Report: Varied improvement seen in N.Y.’s air quality

Around New York State

FILE – In this Sept. 9, 2020, file photo, the San Francisco skyline in the distance behind Crissy Field is barely visible due to smoke from wildfires burning across California. Researchers say smoke from wildfires accounted for up to half of all small particle air pollution in parts of the western U.S. in recent years (AP Photo/Eric Risberg, File)

ALBANY, N.Y. (NEWS10)- There have been mixed improvements in New York’s air quality. County grades have either remained the same or improved for high ozone days but year-round particle pollution in all metropolitan areas has gotten worse, according to a report from the American Lung Association.

The 2021 State of the Air report was based on air quality data collected from 2017 to 2019.

Albany County received a grade of C for high ozone days and an A for high particle pollution days in the 2020 State of the Air Report. In the 2021 report, it received a B for high ozone days and retained an A for high particle pollution days.

Some counties and cities in the state were given special recognition in the report.

Erie and Chautauqua Counties were listed as two of the cleanest cities for short-term particle pollution nationwide.

Elmira-Corning was given the distinction of one of the cleanest places to live in the U.S. Hamilton, Herkimer, and Steuben were named as some of the nation’s cleanest counties for ozone air pollution.

Cleanest Counties for Short-Term Particle Pollution in N.Y.

  • Albany
  • Bronx
  • Chautauqua
  • Erie
  • Essex
  • Kings
  • Monroe
  • Onondaga
  • Orange
  • Queens
  • Richmond
  • Steuben
  • Suffolk

“Particle pollution and ozone are two of the most harmful and widespread types of air pollution,” the report said. “All major metro areas in the state, including New York City, Buffalo, Rochester, Syracuse, and Albany all recorded worsened year-round particle pollution while recording fewer unhealthy days for ozone pollution.”

Air pollution grades by county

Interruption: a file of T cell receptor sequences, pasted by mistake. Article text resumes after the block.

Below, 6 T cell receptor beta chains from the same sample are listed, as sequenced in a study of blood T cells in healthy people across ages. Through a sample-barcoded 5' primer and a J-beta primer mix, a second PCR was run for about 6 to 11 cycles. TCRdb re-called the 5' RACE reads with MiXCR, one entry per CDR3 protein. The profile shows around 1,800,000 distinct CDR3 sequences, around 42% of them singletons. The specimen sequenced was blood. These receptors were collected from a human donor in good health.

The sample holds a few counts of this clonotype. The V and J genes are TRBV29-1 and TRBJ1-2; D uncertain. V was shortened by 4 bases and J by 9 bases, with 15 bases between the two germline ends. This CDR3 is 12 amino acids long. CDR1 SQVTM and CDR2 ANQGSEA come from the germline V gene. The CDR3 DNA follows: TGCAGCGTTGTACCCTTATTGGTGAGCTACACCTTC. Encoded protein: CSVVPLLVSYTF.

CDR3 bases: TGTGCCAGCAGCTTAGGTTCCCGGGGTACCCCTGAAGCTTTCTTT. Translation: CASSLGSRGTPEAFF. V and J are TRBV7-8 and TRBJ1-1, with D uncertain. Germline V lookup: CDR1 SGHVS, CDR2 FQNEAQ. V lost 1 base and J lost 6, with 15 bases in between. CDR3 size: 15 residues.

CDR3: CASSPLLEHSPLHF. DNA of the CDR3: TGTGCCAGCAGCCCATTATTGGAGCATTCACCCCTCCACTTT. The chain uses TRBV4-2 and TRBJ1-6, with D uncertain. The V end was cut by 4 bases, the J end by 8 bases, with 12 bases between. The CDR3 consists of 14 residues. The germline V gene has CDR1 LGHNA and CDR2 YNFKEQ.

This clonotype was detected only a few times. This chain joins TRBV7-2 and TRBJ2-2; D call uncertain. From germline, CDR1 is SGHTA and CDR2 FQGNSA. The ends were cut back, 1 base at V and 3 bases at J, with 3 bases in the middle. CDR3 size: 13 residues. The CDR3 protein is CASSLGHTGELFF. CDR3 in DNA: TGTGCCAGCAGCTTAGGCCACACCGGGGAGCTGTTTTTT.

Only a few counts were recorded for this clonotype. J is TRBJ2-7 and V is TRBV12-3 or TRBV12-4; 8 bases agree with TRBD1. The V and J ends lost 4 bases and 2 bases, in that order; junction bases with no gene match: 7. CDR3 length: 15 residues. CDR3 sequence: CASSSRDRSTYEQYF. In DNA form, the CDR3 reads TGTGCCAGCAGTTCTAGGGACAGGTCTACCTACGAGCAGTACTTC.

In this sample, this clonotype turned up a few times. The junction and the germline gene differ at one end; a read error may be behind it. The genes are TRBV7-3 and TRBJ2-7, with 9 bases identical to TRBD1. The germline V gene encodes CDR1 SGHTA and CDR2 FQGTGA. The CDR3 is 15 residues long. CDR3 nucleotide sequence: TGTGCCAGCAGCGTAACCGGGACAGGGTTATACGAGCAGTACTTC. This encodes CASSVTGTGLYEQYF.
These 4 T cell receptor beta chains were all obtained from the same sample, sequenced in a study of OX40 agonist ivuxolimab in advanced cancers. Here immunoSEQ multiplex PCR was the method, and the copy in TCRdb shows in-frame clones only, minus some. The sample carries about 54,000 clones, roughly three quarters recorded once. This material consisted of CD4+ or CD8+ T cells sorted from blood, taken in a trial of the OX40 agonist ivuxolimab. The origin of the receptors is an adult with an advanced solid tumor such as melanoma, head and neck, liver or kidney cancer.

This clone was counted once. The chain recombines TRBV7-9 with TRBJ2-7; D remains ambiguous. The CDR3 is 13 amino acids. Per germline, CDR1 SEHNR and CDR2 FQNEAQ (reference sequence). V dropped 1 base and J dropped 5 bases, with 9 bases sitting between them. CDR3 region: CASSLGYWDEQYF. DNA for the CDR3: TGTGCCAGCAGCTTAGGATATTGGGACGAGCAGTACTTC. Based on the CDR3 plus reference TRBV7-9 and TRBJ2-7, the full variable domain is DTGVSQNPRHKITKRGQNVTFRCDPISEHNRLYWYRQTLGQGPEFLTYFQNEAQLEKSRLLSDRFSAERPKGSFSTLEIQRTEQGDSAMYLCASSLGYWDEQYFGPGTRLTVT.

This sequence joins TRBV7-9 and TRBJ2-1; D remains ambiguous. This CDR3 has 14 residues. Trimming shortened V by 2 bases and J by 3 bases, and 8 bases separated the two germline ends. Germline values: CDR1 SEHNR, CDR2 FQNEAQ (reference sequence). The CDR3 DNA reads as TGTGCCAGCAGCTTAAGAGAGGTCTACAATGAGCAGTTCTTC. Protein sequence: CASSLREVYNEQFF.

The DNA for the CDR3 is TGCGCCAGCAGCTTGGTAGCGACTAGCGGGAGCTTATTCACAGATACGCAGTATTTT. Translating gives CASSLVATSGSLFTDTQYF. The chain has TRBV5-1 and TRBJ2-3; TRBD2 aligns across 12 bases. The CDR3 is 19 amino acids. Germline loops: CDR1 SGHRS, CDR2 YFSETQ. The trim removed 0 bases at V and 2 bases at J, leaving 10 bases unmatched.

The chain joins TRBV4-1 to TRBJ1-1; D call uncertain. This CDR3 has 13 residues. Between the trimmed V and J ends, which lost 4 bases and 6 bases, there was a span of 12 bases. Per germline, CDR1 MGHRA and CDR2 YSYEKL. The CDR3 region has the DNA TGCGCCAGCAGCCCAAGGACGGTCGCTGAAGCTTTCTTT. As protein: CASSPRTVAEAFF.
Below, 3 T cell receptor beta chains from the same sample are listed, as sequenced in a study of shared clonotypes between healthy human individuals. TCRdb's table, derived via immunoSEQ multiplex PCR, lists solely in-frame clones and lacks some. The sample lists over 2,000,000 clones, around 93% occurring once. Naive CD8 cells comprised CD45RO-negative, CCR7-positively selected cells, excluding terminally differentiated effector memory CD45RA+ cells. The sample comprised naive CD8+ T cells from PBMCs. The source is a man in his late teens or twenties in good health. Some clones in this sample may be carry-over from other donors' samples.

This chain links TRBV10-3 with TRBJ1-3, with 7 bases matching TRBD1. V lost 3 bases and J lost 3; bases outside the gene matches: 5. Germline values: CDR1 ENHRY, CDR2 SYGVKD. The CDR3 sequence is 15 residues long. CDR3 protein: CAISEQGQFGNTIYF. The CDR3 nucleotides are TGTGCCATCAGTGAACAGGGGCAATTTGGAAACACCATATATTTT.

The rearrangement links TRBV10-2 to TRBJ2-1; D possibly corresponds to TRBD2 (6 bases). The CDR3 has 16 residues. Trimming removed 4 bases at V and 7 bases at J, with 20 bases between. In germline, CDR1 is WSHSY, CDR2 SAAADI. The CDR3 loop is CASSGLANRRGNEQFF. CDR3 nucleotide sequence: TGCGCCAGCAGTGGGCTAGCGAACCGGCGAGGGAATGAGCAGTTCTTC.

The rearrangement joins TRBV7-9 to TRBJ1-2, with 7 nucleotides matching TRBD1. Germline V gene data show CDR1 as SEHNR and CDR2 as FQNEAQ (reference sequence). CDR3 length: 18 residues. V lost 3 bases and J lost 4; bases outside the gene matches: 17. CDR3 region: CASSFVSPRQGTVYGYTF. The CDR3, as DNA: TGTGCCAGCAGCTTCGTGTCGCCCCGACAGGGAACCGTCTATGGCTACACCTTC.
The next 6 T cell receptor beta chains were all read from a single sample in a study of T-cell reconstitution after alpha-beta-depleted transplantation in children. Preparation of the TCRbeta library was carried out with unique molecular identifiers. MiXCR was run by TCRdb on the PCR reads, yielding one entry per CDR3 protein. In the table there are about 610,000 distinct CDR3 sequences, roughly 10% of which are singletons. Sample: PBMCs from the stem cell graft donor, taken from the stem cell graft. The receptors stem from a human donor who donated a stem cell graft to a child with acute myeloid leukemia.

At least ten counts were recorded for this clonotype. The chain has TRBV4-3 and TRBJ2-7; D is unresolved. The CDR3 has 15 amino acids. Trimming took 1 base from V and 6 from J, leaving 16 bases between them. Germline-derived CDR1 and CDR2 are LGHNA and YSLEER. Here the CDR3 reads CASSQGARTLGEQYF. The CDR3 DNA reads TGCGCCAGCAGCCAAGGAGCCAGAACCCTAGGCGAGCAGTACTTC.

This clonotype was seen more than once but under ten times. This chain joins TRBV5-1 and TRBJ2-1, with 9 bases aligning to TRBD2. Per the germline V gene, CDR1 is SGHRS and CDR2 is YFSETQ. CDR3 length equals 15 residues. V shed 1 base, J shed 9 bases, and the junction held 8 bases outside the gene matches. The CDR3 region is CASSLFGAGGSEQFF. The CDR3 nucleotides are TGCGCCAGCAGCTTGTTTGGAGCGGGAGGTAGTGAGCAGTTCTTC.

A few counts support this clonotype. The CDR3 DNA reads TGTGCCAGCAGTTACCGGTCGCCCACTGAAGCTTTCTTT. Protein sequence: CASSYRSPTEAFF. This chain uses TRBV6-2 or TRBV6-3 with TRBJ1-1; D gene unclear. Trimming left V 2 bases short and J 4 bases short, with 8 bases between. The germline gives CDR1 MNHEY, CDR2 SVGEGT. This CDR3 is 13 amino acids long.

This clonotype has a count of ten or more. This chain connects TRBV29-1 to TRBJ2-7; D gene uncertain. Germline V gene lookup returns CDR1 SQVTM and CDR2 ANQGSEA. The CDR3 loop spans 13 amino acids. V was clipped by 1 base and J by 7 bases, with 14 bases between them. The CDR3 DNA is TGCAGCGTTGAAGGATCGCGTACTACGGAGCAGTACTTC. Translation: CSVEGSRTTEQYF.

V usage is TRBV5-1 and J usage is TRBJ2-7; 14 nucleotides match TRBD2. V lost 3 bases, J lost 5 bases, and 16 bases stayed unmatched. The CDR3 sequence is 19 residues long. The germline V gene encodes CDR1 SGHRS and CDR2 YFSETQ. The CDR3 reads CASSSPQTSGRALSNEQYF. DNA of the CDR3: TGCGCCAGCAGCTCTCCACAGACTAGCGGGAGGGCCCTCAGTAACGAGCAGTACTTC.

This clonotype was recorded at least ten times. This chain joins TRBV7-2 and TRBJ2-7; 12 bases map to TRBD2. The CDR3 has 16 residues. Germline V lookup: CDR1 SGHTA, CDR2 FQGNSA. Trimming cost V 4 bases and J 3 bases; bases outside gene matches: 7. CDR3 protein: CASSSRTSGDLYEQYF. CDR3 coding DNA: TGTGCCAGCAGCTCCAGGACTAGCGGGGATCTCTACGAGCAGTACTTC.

CountyHigh ozone daysHigh particle pollution days
AlbanyBA
BronxFA
ChautauquaDA
DutchessCDNC
ErieCA
EssexBA
FranklinINCDNC
HamiltonADNC
HerkimerADNC
JeffersonCDNC
KingsDNCA
MonroeDA
New YorkFB
NiagaraBDNC
OnondagaBA
OrangeBA
OswegoBDNC
PutnamDDNC
QueensFA
RichmondFA
RocklandDDNC
SaratogaBDNC
SteubenAA
SuffolkFA
TompkinsBDNC
WayneCDNC
WestchesterFDNC
*DNC- Data not collected
**INC-Incomplete data

Overall, more than 135 million, or 40% of Americans are living in areas with harmful levels of ozone and/or particle pollution with racial inequity. Non-whites are more than three times as likely to be breathing in the most polluted air, according to the report.

Overall, the report reinforced the fact that emissions from factories, power plants, diesel- and gasoline-powered motor vehicles (cars and trucks) and equipment play a role in forming ozone and generating dangerous fine particle pollution.  Together, with the rising temperatures due to climate change air quality in the United States is in danger of being degraded, and residents across the country are at an increased risk of air pollution harming health. In addition, studies show that air pollution exposure is linked to a greater risk of respiratory infections, including some evidence that suggests that exposure to air pollution may make people more vulnerable to COVID-19 infection.

2021 State of the Air report

Climate change is also making air pollution more difficult to combat the American Lung Association said in its 2021 State of the Air report, as it did in its 2020 report. The report indicates data from the years assessed, 2017-2019, were three of the six hottest years on record globally.

The organization said extreme temperatures and an increase in wildfires complicates the efforts of federal and state government to fight air pollution.

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